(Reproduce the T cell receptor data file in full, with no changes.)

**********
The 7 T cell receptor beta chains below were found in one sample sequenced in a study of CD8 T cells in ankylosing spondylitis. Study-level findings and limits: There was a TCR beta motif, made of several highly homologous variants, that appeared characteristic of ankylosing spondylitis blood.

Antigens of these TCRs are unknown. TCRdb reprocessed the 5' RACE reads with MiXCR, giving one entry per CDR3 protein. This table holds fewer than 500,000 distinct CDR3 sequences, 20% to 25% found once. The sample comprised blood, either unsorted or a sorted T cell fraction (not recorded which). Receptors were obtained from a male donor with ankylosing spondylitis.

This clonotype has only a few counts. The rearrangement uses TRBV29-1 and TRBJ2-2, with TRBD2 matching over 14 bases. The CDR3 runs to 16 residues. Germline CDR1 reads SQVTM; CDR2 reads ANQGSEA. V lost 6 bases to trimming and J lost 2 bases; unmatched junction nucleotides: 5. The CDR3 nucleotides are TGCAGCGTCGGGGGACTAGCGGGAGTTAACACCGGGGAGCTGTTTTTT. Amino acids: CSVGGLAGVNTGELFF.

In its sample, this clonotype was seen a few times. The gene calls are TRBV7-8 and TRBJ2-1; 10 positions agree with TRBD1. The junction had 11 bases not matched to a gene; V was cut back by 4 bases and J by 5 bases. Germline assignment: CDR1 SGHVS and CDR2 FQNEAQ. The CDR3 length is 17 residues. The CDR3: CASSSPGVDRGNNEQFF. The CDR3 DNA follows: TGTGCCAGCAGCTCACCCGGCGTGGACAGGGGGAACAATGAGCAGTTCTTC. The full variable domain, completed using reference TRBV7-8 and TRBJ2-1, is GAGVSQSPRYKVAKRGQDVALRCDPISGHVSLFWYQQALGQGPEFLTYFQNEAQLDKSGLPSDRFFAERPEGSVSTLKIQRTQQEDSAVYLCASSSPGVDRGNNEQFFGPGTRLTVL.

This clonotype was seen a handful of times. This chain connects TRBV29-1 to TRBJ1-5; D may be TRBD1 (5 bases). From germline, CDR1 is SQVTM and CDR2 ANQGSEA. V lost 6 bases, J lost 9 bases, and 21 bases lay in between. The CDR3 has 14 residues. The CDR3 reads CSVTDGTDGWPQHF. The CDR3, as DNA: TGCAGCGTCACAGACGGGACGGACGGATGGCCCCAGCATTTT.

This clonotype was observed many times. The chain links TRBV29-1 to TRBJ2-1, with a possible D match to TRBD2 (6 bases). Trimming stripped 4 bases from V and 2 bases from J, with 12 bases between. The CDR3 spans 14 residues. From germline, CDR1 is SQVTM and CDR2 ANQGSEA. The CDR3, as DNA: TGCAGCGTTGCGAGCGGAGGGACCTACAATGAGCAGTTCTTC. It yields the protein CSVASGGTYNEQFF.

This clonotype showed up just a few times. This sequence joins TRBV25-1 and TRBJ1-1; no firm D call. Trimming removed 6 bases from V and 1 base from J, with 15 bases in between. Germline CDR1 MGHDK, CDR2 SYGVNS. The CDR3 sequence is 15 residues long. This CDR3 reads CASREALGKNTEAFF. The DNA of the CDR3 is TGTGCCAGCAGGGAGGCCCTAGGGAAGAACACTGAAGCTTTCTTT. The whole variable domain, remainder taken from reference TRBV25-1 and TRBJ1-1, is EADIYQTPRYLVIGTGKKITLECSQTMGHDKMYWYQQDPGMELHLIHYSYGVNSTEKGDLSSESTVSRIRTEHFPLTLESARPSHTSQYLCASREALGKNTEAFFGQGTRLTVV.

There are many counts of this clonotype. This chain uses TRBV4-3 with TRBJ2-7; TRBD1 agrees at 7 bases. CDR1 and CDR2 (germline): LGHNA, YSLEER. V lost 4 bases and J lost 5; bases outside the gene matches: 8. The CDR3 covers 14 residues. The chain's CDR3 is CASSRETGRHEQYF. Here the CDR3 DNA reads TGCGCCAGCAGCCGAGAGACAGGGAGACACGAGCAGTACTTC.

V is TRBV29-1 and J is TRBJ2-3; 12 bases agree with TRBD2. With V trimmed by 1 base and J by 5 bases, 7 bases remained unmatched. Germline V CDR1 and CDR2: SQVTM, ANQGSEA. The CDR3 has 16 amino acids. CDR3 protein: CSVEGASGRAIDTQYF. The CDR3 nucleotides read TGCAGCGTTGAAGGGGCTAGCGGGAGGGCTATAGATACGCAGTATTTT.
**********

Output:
The 7 T cell receptor beta chains below were found in one sample sequenced in a study of CD8 T cells in ankylosing spondylitis. Study-level findings and limits: There was a TCR beta motif, made of several highly homologous variants, that appeared characteristic of ankylosing spondylitis blood.

Antigens of these TCRs are unknown. TCRdb reprocessed the 5' RACE reads with MiXCR, giving one entry per CDR3 protein. This table holds fewer than 500,000 distinct CDR3 sequences, 20% to 25% found once. The sample comprised blood, either unsorted or a sorted T cell fraction (not recorded which). Receptors were obtained from a male donor with ankylosing spondylitis.

This clonotype has only a few counts. The rearrangement uses TRBV29-1 and TRBJ2-2, with TRBD2 matching over 14 bases. The CDR3 runs to 16 residues. Germline CDR1 reads SQVTM; CDR2 reads ANQGSEA. V lost 6 bases to trimming and J lost 2 bases; unmatched junction nucleotides: 5. The CDR3 nucleotides are TGCAGCGTCGGGGGACTAGCGGGAGTTAACACCGGGGAGCTGTTTTTT. Amino acids: CSVGGLAGVNTGELFF.

In its sample, this clonotype was seen a few times. The gene calls are TRBV7-8 and TRBJ2-1; 10 positions agree with TRBD1. The junction had 11 bases not matched to a gene; V was cut back by 4 bases and J by 5 bases. Germline assignment: CDR1 SGHVS and CDR2 FQNEAQ. The CDR3 length is 17 residues. The CDR3: CASSSPGVDRGNNEQFF. The CDR3 DNA follows: TGTGCCAGCAGCTCACCCGGCGTGGACAGGGGGAACAATGAGCAGTTCTTC. The full variable domain, completed using reference TRBV7-8 and TRBJ2-1, is GAGVSQSPRYKVAKRGQDVALRCDPISGHVSLFWYQQALGQGPEFLTYFQNEAQLDKSGLPSDRFFAERPEGSVSTLKIQRTQQEDSAVYLCASSSPGVDRGNNEQFFGPGTRLTVL.

This clonotype was seen a handful of times. This chain connects TRBV29-1 to TRBJ1-5; D may be TRBD1 (5 bases). From germline, CDR1 is SQVTM and CDR2 ANQGSEA. V lost 6 bases, J lost 9 bases, and 21 bases lay in between. The CDR3 has 14 residues. The CDR3 reads CSVTDGTDGWPQHF. The CDR3, as DNA: TGCAGCGTCACAGACGGGACGGACGGATGGCCCCAGCATTTT.

This clonotype was observed many times. The chain links TRBV29-1 to TRBJ2-1, with a possible D match to TRBD2 (6 bases). Trimming stripped 4 bases from V and 2 bases from J, with 12 bases between. The CDR3 spans 14 residues. From germline, CDR1 is SQVTM and CDR2 ANQGSEA. The CDR3, as DNA: TGCAGCGTTGCGAGCGGAGGGACCTACAATGAGCAGTTCTTC. It yields the protein CSVASGGTYNEQFF.

This clonotype showed up just a few times. This sequence joins TRBV25-1 and TRBJ1-1; no firm D call. Trimming removed 6 bases from V and 1 base from J, with 15 bases in between. Germline CDR1 MGHDK, CDR2 SYGVNS. The CDR3 sequence is 15 residues long. This CDR3 reads CASREALGKNTEAFF. The DNA of the CDR3 is TGTGCCAGCAGGGAGGCCCTAGGGAAGAACACTGAAGCTTTCTTT. The whole variable domain, remainder taken from reference TRBV25-1 and TRBJ1-1, is EADIYQTPRYLVIGTGKKITLECSQTMGHDKMYWYQQDPGMELHLIHYSYGVNSTEKGDLSSESTVSRIRTEHFPLTLESARPSHTSQYLCASREALGKNTEAFFGQGTRLTVV.

There are many counts of this clonotype. This chain uses TRBV4-3 with TRBJ2-7; TRBD1 agrees at 7 bases. CDR1 and CDR2 (germline): LGHNA, YSLEER. V lost 4 bases and J lost 5; bases outside the gene matches: 8. The CDR3 covers 14 residues. The chain's CDR3 is CASSRETGRHEQYF. Here the CDR3 DNA reads TGCGCCAGCAGCCGAGAGACAGGGAGACACGAGCAGTACTTC.

V is TRBV29-1 and J is TRBJ2-3; 12 bases agree with TRBD2. With V trimmed by 1 base and J by 5 bases, 7 bases remained unmatched. Germline V CDR1 and CDR2: SQVTM, ANQGSEA. The CDR3 has 16 amino acids. CDR3 protein: CSVEGASGRAIDTQYF. The CDR3 nucleotides read TGCAGCGTTGAAGGGGCTAGCGGGAGGGCTATAGATACGCAGTATTTT.